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gwen 
Posted: 02-Nov-2006, 02:12 PM
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As an uncultured Yank that would someday like to make a trip to the U.K. and Ireland, I'm seeking advice from my friends across the pond about the must-see's and must do's. My children dearly love anything medieval, especially castles. So which, of the hundreds, do you think cannot be missed? keeping in mind, of course, that we would probably only have ten days of touring.


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Robert Phoenix 
Posted: 04-Nov-2006, 12:17 AM
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Bunratty or Knappogue castle in Ireland if you would like to join in a medieval/renaissance feast. And the mead is fantastic! Kilkenny also has a medival look to its town and a castle.There are a few you can stay at such as the Ashford castle in Mayo or Dromoland castle in Co. Clare. My wife and I have been hoping for the Irleland, Britain, and Italy tour through GoGlobel Ireland I believe they have a Irish castle and manors tour for a $1900 a person.


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Dark Lady 
Posted: 07-Nov-2006, 07:56 AM
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i always wanted to go to a castle...it seems so exciting... i hope i could go to one some day... what castles would you recommend me?


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Dreamer1 
Posted: 07-Jan-2007, 02:11 PM
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Gwen,
You absolutely must leave time to go to Edinburgh! The Castle is incredible, the view from the battlements over the City is wonderful, the Tour very interesting,and then there's the Royal Mile down to Holyrood Palace and the Abbey. You can take a tour of those as well, and really should! We love Edinburgh - will go back someday with our girls. Give yourselves several days there, if possible, and explore - there's so much!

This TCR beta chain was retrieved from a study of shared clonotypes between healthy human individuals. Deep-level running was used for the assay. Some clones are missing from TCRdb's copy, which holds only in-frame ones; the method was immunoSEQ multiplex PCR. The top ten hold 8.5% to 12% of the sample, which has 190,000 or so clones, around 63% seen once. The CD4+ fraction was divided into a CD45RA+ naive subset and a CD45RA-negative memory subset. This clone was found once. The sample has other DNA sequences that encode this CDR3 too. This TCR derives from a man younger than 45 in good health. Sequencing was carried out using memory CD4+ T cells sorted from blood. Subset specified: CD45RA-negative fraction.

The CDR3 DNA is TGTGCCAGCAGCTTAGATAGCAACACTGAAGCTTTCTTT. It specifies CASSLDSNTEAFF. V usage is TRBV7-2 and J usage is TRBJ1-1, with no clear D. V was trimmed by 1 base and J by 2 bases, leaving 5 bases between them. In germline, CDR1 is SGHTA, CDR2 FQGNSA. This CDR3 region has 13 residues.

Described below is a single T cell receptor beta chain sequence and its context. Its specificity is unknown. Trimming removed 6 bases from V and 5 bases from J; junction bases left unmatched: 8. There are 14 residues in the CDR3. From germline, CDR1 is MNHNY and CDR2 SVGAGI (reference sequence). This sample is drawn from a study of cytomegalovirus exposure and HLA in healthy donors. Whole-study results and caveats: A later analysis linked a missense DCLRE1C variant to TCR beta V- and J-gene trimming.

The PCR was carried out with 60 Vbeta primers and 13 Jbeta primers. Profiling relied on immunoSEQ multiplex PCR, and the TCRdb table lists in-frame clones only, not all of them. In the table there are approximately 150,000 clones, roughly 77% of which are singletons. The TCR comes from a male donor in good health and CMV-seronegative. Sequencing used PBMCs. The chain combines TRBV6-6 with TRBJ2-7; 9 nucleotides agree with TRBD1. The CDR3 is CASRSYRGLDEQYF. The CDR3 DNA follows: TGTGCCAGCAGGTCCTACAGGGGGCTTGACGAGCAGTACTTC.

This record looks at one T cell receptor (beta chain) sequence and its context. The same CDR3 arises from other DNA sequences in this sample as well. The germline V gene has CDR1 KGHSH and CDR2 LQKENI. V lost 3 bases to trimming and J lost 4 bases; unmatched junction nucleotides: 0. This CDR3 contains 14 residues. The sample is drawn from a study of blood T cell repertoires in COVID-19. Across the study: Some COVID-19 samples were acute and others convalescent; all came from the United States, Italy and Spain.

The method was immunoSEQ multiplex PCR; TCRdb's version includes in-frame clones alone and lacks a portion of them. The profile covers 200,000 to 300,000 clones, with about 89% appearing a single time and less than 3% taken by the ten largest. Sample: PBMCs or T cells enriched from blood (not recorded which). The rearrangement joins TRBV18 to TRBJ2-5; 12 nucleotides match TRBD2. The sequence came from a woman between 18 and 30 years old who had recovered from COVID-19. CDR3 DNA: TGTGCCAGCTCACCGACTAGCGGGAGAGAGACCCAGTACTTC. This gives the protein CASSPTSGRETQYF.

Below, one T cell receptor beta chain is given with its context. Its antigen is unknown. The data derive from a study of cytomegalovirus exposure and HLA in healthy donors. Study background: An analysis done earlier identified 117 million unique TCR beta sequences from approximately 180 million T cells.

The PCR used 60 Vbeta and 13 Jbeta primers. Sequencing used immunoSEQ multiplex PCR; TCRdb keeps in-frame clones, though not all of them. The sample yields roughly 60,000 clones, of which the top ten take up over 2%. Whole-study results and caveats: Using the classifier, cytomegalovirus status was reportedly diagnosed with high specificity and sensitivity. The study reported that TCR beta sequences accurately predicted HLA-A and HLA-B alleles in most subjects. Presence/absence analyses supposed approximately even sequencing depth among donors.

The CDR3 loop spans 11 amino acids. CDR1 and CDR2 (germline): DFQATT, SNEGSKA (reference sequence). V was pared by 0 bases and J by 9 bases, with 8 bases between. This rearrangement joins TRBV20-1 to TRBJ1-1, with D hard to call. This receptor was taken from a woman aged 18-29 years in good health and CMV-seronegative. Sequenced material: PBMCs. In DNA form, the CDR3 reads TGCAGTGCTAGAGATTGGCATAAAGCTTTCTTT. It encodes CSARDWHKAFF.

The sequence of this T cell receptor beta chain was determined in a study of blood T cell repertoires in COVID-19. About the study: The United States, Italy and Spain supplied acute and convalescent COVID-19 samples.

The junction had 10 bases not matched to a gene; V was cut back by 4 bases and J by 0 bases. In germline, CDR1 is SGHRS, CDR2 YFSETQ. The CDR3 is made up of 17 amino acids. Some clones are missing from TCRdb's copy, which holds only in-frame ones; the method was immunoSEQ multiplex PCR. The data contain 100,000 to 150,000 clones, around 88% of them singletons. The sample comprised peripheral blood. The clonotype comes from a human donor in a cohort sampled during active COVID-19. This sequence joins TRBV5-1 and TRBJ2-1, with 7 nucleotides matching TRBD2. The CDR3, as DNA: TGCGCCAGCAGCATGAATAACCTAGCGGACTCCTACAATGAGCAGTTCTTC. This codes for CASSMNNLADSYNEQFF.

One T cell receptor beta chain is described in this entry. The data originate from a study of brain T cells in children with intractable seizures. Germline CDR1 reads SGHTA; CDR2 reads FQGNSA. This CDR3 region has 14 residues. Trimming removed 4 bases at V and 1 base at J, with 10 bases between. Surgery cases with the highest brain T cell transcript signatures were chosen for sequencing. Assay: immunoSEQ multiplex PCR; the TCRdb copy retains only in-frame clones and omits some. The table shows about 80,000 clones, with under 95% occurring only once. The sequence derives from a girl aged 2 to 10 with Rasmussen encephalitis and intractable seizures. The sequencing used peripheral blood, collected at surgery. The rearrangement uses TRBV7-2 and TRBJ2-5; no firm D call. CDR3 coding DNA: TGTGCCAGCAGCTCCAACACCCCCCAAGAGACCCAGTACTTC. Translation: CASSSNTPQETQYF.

Dreamer1


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Rindy 
Posted: 16-Jan-2007, 02:03 AM
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I would love to visit the castles and the dungeons and I think seeing the round table would be fantastic. I would also like to see where the battle of Stirling took place with William Wallace. It all sounds so interesting and historic.

gonna go before I die I hope...

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Nocturnaline 
Posted: 17-Jan-2007, 10:30 PM
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I can't talk about Ireland i've never been there, i'm just able to talk to you a little bit about Scotland...

For me there's one castle you can't miss, it's on the north-west coast of Scotland, it's Eilean Donan Castle. It's my favorite, even if it's not the biggest, I give you the adress of its website, to allow you to have an idea, but i think it is more beautiful in reality than in their website...
www.eileandonancastle.com/index.htm
The lanscapes you can discover in the area are really wonderful, and from there you are not to far away the Isle of Skye, in which you could discover Dunvegan castle ( Mac Leod's family Castle), I don't appreciate it as much, but it's beautiful, i can't deny...

Just a world about Edinburgh, i completely understand the enthousiasm which show Celtic1... And even if i'm not keen on city, i confess that this city worths definitely to be discovered...